We have had two rounds of the 2020/2021 English Premiership season, and Newcastle Falcons have come back with a bang after their promotion from the Championship last season. However, their first home game against Sale Sharks provided some challenges, and they had to fight hard to secure the win. This tactical analysis will look at the tactics both sides used, including how Sale made changes in the second half to try and take control of the game.
Newcastle Falcons Sale Sharks
15. T. Penny 15. L. James
14. A. Radwan 14. D. Solomona
13. L. Burrell 13. S. James
12. T. Flood 12. J. R. van Rensburg
11. B. Stevenson 11. S. Hammersley
10. B. Connon 10. A. MacGinty
9. M. Young (c) 9. F. de Klerk
- T. Davison 1. V. Morosov
- G. McGuigan 2. A. van der Merwe
- L. Mulipola 3. C. Oosthuizen
- G. Peterson 4. C. Wiese
- M. Fuser 5. J. Phillips
- S. Robinson 6. J-L. du Preez
- C. Collett 7. B. Curry (c)
- G. Graham 8. D. du Preez
Newcastle Falcons’ positives
We will begin this analysis by looking at the positives of Newcastle Falcons’ performance.
In this image, we can see how Newcastle looked to play on the front foot when they had the ball. The two arrows show the two passing options available in this situation. The black arrow shows how the player with the ball could play it back behind him to his teammate, but what he actually does is to play a more horizontal pass, as indicated by the yellow arrow. This allows his teammate to run onto the pass at speed, getting on the front foot and running into Sale Sharks’ defenders with momentum. With Newcastle having powerful players like centre Luther Burrell in their team, this type of pass allows them to play to their strengths, whilst also forcing Sale to stay back, not allowing them to get forward and close the Falcons down.
In defence, Newcastle were well-drilled, with clear tactics on how to stop Sale attacking down the wings, which we know is where they have pace and strength. Here, we have circled full-back Luke James and winger Denny Solomona on the nearside wing, looking to find some space to attack around Newcastle’s defensive line. However, the Falcons have come across to block off the run, with full-back Tom Penny also covering the space from behind, and both of these moves are shown by the yellow arrows. This run through ends with Solomona being forced into touch, handing Newcastle the ball, so we can see how the home side kept the Sharks at bay in the first half, and this was part of the reason that Sale went in at the break with no points on the board.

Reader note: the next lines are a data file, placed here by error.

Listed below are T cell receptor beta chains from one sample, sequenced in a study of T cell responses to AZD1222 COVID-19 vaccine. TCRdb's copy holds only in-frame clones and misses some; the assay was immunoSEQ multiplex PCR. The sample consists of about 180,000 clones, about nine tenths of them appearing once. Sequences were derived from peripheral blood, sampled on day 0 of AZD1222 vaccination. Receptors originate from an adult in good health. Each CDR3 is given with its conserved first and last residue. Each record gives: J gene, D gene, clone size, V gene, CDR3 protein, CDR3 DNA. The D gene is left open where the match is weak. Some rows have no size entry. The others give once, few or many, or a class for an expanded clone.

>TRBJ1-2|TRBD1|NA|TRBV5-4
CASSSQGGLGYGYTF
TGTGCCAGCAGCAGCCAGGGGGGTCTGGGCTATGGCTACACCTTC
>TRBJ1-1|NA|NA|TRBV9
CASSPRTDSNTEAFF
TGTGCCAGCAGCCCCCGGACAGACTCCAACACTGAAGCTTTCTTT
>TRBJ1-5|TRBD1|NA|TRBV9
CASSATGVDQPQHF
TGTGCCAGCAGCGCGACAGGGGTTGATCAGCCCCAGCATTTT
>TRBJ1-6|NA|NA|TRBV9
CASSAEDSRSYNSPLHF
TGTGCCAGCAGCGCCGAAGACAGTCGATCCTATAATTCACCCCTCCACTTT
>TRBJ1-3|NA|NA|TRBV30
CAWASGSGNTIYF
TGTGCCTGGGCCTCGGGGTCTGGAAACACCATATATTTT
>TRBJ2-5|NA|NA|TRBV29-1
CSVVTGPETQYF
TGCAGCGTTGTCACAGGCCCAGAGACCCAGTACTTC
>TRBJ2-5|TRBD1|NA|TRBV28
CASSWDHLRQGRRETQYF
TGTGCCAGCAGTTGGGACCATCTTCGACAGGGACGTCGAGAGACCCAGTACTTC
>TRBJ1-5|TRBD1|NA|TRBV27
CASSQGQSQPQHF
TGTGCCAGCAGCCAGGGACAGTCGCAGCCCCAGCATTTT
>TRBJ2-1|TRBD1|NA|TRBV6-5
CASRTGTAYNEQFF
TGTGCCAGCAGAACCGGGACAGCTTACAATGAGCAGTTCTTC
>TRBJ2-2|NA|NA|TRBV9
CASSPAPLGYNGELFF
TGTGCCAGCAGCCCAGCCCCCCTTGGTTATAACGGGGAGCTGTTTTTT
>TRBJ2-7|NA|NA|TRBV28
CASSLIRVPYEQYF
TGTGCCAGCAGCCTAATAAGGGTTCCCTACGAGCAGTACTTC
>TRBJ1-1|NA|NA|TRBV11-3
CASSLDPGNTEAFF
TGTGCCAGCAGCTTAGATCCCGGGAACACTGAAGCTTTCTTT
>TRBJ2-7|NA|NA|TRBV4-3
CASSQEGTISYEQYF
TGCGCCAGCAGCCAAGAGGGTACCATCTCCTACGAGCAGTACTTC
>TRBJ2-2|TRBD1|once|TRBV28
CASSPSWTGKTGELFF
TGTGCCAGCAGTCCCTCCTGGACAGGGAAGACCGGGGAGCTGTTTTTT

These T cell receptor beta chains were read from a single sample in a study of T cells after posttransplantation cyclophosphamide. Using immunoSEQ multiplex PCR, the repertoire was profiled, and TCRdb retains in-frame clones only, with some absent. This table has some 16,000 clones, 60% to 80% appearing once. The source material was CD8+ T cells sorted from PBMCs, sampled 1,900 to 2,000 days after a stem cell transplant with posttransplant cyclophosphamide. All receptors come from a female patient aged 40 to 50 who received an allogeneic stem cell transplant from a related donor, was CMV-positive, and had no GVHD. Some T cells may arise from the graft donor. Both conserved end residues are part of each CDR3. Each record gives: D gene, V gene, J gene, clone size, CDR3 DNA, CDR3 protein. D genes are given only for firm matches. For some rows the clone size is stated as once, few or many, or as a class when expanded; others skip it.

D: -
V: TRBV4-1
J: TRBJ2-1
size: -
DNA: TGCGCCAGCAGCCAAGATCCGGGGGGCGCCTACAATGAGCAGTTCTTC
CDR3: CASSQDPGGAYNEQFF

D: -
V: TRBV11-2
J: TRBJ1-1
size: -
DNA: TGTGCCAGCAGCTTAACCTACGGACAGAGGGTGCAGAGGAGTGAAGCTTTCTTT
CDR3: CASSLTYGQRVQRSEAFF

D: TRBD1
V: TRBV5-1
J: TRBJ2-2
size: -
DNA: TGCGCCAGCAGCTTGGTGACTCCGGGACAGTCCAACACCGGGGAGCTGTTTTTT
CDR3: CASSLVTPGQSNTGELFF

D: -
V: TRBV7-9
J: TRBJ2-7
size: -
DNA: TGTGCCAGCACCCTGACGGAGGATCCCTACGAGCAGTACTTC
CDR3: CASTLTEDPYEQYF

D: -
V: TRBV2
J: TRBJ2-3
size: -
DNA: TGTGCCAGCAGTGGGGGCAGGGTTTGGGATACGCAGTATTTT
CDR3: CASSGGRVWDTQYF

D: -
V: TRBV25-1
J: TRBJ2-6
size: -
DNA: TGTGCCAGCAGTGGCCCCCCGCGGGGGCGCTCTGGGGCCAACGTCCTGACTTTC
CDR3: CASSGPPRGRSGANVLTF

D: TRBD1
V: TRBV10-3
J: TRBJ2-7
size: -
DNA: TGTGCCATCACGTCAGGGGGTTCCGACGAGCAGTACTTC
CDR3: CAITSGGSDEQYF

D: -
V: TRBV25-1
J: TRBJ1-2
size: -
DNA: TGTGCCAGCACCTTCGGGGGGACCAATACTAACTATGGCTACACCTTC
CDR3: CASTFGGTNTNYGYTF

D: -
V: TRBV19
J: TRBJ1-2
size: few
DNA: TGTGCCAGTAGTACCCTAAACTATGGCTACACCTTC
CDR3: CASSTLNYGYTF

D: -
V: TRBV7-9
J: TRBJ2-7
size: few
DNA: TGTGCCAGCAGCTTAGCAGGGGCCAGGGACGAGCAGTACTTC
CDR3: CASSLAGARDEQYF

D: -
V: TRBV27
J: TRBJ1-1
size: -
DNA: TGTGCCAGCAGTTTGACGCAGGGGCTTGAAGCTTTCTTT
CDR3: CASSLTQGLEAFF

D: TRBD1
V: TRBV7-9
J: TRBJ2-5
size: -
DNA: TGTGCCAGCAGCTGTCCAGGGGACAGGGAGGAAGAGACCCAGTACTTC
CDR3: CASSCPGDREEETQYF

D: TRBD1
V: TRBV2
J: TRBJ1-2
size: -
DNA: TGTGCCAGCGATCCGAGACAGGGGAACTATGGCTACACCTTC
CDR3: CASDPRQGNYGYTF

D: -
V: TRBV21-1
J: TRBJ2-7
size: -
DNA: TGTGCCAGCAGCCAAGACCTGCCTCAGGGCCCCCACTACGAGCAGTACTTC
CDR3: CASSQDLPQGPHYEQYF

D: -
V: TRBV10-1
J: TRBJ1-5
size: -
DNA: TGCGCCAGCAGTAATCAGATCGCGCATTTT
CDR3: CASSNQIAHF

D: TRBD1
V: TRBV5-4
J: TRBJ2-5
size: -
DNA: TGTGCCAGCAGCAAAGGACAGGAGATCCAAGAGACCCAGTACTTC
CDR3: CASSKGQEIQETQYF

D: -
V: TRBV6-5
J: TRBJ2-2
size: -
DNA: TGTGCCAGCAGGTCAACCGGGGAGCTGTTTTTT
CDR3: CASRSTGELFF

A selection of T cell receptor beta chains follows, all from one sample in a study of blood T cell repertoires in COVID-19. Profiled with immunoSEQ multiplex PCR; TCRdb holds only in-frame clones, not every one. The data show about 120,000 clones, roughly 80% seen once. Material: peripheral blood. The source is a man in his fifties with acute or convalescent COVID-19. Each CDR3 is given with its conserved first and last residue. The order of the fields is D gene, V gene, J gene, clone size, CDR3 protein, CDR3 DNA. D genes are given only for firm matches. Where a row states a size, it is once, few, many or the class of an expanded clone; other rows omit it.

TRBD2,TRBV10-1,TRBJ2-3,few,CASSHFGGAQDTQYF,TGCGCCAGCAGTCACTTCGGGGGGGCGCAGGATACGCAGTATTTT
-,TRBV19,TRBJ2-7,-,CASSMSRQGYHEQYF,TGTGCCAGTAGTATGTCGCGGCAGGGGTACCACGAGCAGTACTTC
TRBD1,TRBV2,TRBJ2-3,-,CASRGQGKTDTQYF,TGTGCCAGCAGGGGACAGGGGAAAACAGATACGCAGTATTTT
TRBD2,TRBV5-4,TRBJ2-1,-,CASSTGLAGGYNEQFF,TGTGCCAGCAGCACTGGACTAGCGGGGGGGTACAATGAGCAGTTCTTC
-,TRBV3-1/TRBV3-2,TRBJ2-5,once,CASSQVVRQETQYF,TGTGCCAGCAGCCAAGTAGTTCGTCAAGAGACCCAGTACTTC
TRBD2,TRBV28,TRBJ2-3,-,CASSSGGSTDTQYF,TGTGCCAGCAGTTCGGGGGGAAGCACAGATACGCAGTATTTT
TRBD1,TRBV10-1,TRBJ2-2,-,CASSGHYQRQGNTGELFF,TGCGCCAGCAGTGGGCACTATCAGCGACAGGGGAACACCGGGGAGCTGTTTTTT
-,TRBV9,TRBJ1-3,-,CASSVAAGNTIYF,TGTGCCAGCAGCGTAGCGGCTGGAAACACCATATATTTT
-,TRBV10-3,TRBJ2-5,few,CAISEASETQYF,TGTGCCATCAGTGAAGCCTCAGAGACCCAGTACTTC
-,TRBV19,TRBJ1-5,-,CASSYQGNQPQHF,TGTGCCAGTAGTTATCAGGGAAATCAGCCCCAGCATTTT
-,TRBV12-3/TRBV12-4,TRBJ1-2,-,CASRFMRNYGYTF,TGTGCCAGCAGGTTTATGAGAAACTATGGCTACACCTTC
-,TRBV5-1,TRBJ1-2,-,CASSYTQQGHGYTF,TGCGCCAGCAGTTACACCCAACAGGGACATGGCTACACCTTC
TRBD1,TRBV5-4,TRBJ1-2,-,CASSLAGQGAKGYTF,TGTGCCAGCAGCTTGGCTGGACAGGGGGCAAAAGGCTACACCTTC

Their defending in the second half was just as well-organised, doing what Sale weren’t able to do to them. Sale weren’t passing with as quick a tempo as Newcastle had done, so Newcastle were able to get on the front foot and close them down, as the black line in this image shows.
A constant theme of the game was Sale’s mistakes, which is something we will come onto, but Newcastle played their part in these errors occurring by putting them under so much pressure. This time, the ball was kicked over the top of the Falcons’ defence, but Newcastle were able to get back and gather it, thereby ending the threat from Sale’s attack.
In a game that won’t go down in history, Newcastle had control in the first half, looking to make Sale play a game that they aren’t used to, and it showed with the mistakes Sale were making. This is what we will come onto in the next section.
Sale Sharks’ errors
Sale Sharks like to play an attacking style of rugby, getting the ball behind the opposing defence any way they can; usually through the wingers, with plenty of pace in their wide options. They feed the wingers with clever balls from the central areas, with South Africa scrum-half Faf de Klerk the creative centre of all their attacking moves.
However, in this game, as we have already mentioned, they weren’t able to play this style of rugby, and ended up making some poor errors as they looked to find another way to get around Newcastle.